I’m not sure what you are getting at. As far as I know, there was no representation for the appellants in this FTT. Are you mixing it up with MA – the judicial reviews – which did go ahead on Art 14/HRA only – with the FTT cases? And the High Court in MA did indeed find indirect discrimination, or at least Thlimmenos discrimination, but went on to find it was justified, under the lower test of justification for such discrimination.

      In any event, ‘reasonable adjustments’ under the Equality Act would not apply to a statutory provision like the HB regs. While the public sector equality duty, under s.149, would apply, it is very hard to see how this could take effect as an ‘exemption’ to statutory provisions. (Maybe not impossible, but hard).

      I don’t know what ‘authority’ you are referring to in your last paragraph. There was the Glasgow FTT decision, but that was on Art 14 grounds, not Equality Act, and as a FTT decision is not binding and not an authority in any way.

      I fear you’ve got in a bit of a jumble.

  2. sue

    It’s disturbing that the mortgage rescue scheme only dates back to 2012 when buying parties concerned must have been aware of the impending bedroom tax. It still had to go through the affirmative procedure process at that time but the legislation had been passed as part of the Welfare Reform Act. This is not the first case I’ve heard of where arrangements, including straightforward transfers into properties too big for the tenant, have been done just months before the legislation came into effect on April 1st. Surely social landlords have some responsibility to act within the Equality Act and not knowingly place disabled tenants in a worse position than before?

    • Giles Peaker

      I understand that both parties, landlord and tenant, in this instance agreed to the mortgage rescue in full knowledge of the likely effect of the bedroom tax, and the landlord said the tenant would be supported. What this amounts to, I don’t know.

      In general, though, I agree that there should have been clarity on exactly what the position was going to be before entering into a mortgage rescue agreement.

  3. Peter Barker

    The Redcar decision notice refers to a “summary of reasons” and it does not contain a comment to the effect that it is intended to stand as a full statement of reasons, so it may be that a full statement (if requested by either of the parties to the case) would shed more light on precisely what powers the Tribunal considered it had to make a decision like that. I cannot see how s149 of the 2010 Act requires a local authority to ignore or override legislation in HB decision making. The only possibility I can see here is that the Tribunal has applied s3 of the Human Rights Act to achieve an interpretation to remedy a violation of the claimant’s A1P1 or Article 8 rights. A detailed statement (if requested) will reveal whether this is indeed the case. All this publicity might give the Judge a heads up to retrospectively think of some better reasons for the decision in the detailed statement!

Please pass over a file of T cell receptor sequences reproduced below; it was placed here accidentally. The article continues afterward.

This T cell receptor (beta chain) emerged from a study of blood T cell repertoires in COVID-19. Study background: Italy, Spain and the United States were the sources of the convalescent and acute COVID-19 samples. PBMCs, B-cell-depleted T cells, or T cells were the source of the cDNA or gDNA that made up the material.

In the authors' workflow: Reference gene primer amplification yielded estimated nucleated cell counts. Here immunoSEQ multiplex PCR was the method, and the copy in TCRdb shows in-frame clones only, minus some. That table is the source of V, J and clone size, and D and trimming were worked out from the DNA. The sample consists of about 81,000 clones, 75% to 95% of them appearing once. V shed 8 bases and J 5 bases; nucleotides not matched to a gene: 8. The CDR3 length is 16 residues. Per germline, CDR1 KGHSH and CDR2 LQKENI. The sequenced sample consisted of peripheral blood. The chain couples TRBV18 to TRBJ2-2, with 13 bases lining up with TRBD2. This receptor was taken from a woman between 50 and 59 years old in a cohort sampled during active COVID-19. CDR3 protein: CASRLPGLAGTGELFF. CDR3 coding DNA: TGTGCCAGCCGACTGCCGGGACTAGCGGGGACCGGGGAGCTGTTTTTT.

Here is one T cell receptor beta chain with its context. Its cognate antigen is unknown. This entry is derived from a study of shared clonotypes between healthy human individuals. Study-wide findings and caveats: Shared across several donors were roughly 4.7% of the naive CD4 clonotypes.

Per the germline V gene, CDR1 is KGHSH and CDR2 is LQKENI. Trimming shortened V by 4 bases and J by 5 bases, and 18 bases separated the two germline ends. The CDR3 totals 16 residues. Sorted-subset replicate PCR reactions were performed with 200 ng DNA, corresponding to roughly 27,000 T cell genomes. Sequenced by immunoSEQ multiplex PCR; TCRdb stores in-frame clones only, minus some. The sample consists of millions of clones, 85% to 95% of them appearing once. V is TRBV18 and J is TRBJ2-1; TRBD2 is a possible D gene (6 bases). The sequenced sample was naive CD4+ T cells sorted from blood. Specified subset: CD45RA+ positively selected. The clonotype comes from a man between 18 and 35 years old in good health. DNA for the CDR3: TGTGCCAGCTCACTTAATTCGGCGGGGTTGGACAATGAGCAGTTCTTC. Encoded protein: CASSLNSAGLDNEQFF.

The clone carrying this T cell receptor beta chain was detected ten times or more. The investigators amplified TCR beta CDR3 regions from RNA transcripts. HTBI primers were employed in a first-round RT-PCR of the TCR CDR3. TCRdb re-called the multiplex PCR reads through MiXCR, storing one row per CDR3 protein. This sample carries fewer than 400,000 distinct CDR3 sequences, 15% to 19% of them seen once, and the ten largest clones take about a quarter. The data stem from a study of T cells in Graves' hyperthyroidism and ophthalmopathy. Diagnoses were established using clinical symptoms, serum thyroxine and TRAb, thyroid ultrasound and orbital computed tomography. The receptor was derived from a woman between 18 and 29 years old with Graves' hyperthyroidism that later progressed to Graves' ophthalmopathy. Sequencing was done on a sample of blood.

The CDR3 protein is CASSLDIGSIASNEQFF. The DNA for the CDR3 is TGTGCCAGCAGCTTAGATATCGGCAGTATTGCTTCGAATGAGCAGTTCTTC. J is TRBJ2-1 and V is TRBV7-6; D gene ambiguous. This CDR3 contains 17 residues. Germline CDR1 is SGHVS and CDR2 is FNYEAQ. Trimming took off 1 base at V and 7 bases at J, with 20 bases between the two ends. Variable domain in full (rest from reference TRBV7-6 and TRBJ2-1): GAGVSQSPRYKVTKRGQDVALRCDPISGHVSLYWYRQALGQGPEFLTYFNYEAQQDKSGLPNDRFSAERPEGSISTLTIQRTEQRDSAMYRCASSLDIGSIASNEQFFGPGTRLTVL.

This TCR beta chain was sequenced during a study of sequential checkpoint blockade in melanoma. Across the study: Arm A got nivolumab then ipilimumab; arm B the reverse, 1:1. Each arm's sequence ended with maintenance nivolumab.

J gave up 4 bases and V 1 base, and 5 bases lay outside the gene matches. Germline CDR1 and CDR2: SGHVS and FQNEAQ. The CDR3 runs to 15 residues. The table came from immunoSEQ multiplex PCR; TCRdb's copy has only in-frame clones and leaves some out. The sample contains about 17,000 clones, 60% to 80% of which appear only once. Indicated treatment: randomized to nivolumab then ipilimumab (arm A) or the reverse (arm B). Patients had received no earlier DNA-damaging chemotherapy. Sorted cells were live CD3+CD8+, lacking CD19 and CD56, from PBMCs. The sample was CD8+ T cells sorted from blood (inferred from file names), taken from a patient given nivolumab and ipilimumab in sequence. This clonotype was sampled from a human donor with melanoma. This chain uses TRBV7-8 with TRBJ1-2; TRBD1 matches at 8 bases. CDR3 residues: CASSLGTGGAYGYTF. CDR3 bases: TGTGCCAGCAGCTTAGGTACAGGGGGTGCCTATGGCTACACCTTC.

By contrast the Glasgow case is a detailed statement of reasons and it demonstrates how the Tribunal has reached the remedy of “reading in” words. I do worry that Judge Boyd might have gone a bit too far with her interpretation here. She relies very heavily on the Ghaidan case as authority for a strong presumption in favour of interpretation, but if you read the Court of Appeal decision in Ghaidan (which was upheld on appeal by the House of Lords) the Court had imbued the word “as” with the extended meaning “as if they were” (same sex couple living together “as” husband and wife before the civil partnerships came in). It’s quite a subtle piece of interpretation. I think the Glasgow bedroom tax approach is possibly straying into the realm of active legislation very similar to that rejected by the Court as impossible in the Francis maternity grant case.

    • Giles Peaker

      Given the complete absence of any reference to Art 8, 14 or A1 P1 in the ‘summary of reasons’, I very much doubt that anything of the sort was involved.

      I share your concern over the extent of ‘reading in’ in the Glasgow case.

  4. joehalewood

    I am not as negative on the Redcar case as the comments above and also not full of the hyperbole that has accompanied it in some quarters and lets be honest the ‘disability lobby’ have done all they can to hijack the bedroom tax challenge and let emotive argument come well ahead of judgment.

    Yet the Redcar case merely sees the judge assess the perceived ‘constant’ of ‘housing need’ in the scheme of things with the bedroom tax applied where bedrooms (however defined) being in excess of ‘housing need.’

    For all the highly prescriptive 48 page of the bedroom tax guidance it says precisely nothing about a disabled couple having a medical need to sleep apart, the issue in the Redcar case. That for me is a key issue.

    HB officers decide daily on what is or is not sheltered housing and so they have discretion and there is scope for subjectivity. If a HB officer can have discretion over this they why not over ‘housing need’ and especially with no guidance at all on the substantive issue?

    Remaining on that point I am aware of a council who have made the exact same decision as in the Redcar case and indeed ahead of it being heard but at review and the case has ended there with no need to go to appeal. This was also ahead of the Glasgow and Hereford cases too.

    So if as this case and every LA deciding what is sheltered accommodation or exempt accommodation (supported housing) then why is it so legally fraught that a tribunal adopts discretion to the concept of ‘housing need?’